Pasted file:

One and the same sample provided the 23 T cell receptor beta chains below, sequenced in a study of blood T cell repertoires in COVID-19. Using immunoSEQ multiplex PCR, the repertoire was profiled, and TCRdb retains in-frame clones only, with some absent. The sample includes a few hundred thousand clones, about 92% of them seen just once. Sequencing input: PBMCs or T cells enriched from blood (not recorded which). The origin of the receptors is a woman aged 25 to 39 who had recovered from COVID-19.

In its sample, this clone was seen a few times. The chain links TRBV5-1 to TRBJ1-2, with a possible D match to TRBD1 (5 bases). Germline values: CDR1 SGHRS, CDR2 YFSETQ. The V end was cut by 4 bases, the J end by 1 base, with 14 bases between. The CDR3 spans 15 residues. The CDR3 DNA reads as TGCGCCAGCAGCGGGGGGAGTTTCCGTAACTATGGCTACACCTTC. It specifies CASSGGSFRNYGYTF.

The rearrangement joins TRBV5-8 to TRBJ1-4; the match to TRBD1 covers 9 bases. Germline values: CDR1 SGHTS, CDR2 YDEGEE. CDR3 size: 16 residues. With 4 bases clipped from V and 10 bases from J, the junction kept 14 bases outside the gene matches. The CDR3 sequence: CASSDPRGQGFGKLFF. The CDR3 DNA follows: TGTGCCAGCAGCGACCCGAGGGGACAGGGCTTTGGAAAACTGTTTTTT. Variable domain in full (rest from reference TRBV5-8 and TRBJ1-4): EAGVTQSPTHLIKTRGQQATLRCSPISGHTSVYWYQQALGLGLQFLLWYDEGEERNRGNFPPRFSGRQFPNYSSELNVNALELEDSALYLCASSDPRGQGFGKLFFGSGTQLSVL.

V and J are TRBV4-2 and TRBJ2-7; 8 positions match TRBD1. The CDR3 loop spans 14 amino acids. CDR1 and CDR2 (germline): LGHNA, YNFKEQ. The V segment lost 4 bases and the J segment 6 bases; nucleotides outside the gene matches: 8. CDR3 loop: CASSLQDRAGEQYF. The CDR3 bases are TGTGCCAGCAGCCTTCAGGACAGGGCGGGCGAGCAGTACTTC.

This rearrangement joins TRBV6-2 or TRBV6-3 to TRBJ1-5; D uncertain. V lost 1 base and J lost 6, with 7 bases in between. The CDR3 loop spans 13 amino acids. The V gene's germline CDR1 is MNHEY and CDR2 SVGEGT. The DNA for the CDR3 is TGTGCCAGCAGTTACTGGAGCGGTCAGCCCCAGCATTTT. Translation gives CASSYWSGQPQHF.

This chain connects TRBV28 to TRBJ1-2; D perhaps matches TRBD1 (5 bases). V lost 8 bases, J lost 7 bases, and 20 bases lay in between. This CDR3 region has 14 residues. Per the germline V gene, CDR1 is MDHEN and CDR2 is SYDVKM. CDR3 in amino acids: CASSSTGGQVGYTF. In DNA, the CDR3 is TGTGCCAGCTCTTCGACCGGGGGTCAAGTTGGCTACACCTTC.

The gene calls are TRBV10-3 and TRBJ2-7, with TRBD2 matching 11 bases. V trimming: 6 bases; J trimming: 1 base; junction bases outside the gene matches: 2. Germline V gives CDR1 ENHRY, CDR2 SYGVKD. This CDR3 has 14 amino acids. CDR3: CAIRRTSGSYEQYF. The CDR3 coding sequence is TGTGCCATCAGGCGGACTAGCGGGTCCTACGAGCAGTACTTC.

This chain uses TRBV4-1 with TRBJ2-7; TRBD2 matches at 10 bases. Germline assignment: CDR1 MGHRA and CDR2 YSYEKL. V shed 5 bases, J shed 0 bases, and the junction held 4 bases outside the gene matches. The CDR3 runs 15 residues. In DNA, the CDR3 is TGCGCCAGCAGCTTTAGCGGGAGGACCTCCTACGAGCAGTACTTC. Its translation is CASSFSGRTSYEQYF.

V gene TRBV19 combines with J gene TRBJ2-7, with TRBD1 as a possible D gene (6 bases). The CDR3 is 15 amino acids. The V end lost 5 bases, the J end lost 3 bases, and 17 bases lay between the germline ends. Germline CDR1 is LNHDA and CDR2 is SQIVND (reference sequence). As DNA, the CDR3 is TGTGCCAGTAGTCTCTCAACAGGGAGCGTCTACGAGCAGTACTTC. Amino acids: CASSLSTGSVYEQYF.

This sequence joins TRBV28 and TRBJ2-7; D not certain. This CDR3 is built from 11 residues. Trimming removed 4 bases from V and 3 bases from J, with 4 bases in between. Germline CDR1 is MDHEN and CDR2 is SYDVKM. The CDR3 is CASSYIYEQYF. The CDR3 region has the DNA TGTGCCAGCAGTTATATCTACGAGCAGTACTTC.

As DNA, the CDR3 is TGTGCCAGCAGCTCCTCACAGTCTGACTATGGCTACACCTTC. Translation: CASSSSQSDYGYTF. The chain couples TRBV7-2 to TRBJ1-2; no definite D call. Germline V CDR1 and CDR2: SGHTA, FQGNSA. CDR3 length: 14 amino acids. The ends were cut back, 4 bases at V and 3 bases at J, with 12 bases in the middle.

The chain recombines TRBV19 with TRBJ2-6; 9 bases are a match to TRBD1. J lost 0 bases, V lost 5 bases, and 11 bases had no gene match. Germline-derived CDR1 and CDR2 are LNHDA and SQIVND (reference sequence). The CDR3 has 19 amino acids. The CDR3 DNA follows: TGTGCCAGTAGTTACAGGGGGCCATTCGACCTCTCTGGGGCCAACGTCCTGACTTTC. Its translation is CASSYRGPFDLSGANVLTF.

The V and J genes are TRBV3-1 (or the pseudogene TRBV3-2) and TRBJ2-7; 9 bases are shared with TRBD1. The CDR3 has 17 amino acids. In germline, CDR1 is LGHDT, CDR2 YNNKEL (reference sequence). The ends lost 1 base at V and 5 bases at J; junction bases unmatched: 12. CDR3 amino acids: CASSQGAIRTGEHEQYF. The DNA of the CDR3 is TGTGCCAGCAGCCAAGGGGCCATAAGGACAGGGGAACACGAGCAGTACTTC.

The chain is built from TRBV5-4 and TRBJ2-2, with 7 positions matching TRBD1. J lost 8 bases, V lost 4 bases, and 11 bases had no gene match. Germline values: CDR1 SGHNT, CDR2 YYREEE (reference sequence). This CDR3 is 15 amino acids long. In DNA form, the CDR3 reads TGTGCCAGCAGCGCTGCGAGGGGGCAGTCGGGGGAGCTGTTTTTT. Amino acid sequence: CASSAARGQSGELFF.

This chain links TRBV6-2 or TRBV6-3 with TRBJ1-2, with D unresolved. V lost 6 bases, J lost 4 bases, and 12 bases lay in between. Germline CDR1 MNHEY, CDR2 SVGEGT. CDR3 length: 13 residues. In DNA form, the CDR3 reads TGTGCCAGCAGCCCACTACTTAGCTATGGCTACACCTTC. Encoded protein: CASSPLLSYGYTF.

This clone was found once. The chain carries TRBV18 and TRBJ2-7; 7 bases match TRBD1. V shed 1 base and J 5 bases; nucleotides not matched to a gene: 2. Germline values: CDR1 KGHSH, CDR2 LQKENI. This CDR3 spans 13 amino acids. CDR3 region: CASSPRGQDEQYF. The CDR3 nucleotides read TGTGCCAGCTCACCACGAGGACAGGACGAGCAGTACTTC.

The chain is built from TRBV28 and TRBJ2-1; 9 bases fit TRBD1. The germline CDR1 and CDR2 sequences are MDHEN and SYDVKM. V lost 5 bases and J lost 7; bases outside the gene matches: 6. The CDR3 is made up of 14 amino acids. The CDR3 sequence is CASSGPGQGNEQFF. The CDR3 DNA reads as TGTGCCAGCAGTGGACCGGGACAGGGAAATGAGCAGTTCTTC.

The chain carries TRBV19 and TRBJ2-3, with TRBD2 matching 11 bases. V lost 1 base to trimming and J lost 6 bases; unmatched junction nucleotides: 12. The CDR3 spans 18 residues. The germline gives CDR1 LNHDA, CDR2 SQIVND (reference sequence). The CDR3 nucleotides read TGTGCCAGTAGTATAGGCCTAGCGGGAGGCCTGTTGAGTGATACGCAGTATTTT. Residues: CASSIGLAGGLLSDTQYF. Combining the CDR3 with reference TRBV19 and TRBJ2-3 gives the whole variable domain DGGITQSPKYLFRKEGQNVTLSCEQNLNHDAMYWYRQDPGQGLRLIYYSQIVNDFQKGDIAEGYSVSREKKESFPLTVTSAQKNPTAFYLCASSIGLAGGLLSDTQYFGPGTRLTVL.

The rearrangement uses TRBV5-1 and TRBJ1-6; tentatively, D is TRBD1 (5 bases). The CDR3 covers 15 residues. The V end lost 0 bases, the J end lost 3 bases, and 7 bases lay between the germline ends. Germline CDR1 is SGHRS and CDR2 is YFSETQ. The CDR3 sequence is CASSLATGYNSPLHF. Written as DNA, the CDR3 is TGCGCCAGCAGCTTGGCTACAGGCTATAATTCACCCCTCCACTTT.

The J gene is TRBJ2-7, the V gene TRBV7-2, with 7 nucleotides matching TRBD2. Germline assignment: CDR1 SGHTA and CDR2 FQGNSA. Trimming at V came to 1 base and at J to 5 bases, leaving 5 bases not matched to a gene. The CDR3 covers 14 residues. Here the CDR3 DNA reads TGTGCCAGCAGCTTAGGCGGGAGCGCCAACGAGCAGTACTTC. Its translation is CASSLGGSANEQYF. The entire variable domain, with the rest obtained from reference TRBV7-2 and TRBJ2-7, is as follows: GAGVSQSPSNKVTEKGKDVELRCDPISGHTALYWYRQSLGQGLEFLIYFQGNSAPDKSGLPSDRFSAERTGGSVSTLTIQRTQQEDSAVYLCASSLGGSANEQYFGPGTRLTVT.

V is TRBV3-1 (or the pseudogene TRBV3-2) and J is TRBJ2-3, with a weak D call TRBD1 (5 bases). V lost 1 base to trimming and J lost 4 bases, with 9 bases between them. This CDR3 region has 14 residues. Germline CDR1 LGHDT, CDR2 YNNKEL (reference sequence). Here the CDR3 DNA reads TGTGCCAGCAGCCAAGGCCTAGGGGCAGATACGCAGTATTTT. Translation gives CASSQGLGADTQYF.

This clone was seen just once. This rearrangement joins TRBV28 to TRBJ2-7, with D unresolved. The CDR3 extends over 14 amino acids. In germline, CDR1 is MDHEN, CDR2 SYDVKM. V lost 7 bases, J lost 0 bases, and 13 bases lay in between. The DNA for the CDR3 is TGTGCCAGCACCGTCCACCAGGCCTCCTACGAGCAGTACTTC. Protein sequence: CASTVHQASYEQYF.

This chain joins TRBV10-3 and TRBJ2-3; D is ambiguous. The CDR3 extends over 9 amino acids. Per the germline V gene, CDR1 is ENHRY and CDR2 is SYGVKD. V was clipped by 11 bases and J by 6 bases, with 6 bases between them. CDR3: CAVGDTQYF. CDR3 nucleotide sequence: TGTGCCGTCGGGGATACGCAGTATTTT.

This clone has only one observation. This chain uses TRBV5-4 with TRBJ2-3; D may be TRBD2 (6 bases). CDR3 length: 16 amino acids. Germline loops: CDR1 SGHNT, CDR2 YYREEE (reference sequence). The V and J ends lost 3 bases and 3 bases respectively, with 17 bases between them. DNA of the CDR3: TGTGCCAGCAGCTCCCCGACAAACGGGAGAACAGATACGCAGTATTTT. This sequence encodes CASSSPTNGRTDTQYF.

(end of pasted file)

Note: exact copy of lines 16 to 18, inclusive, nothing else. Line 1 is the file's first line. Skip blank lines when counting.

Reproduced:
This clone was found once. The chain carries TRBV18 and TRBJ2-7; 7 bases match TRBD1. V shed 1 base and J 5 bases; nucleotides not matched to a gene: 2. Germline values: CDR1 KGHSH, CDR2 LQKENI. This CDR3 spans 13 amino acids. CDR3 region: CASSPRGQDEQYF. The CDR3 nucleotides read TGTGCCAGCTCACCACGAGGACAGGACGAGCAGTACTTC.

The chain is built from TRBV28 and TRBJ2-1; 9 bases fit TRBD1. The germline CDR1 and CDR2 sequences are MDHEN and SYDVKM. V lost 5 bases and J lost 7; bases outside the gene matches: 6. The CDR3 is made up of 14 amino acids. The CDR3 sequence is CASSGPGQGNEQFF. The CDR3 DNA reads as TGTGCCAGCAGTGGACCGGGACAGGGAAATGAGCAGTTCTTC.

The chain carries TRBV19 and TRBJ2-3, with TRBD2 matching 11 bases. V lost 1 base to trimming and J lost 6 bases; unmatched junction nucleotides: 12. The CDR3 spans 18 residues. The germline gives CDR1 LNHDA, CDR2 SQIVND (reference sequence). The CDR3 nucleotides read TGTGCCAGTAGTATAGGCCTAGCGGGAGGCCTGTTGAGTGATACGCAGTATTTT. Residues: CASSIGLAGGLLSDTQYF. Combining the CDR3 with reference TRBV19 and TRBJ2-3 gives the whole variable domain DGGITQSPKYLFRKEGQNVTLSCEQNLNHDAMYWYRQDPGQGLRLIYYSQIVNDFQKGDIAEGYSVSREKKESFPLTVTSAQKNPTAFYLCASSIGLAGGLLSDTQYFGPGTRLTVL.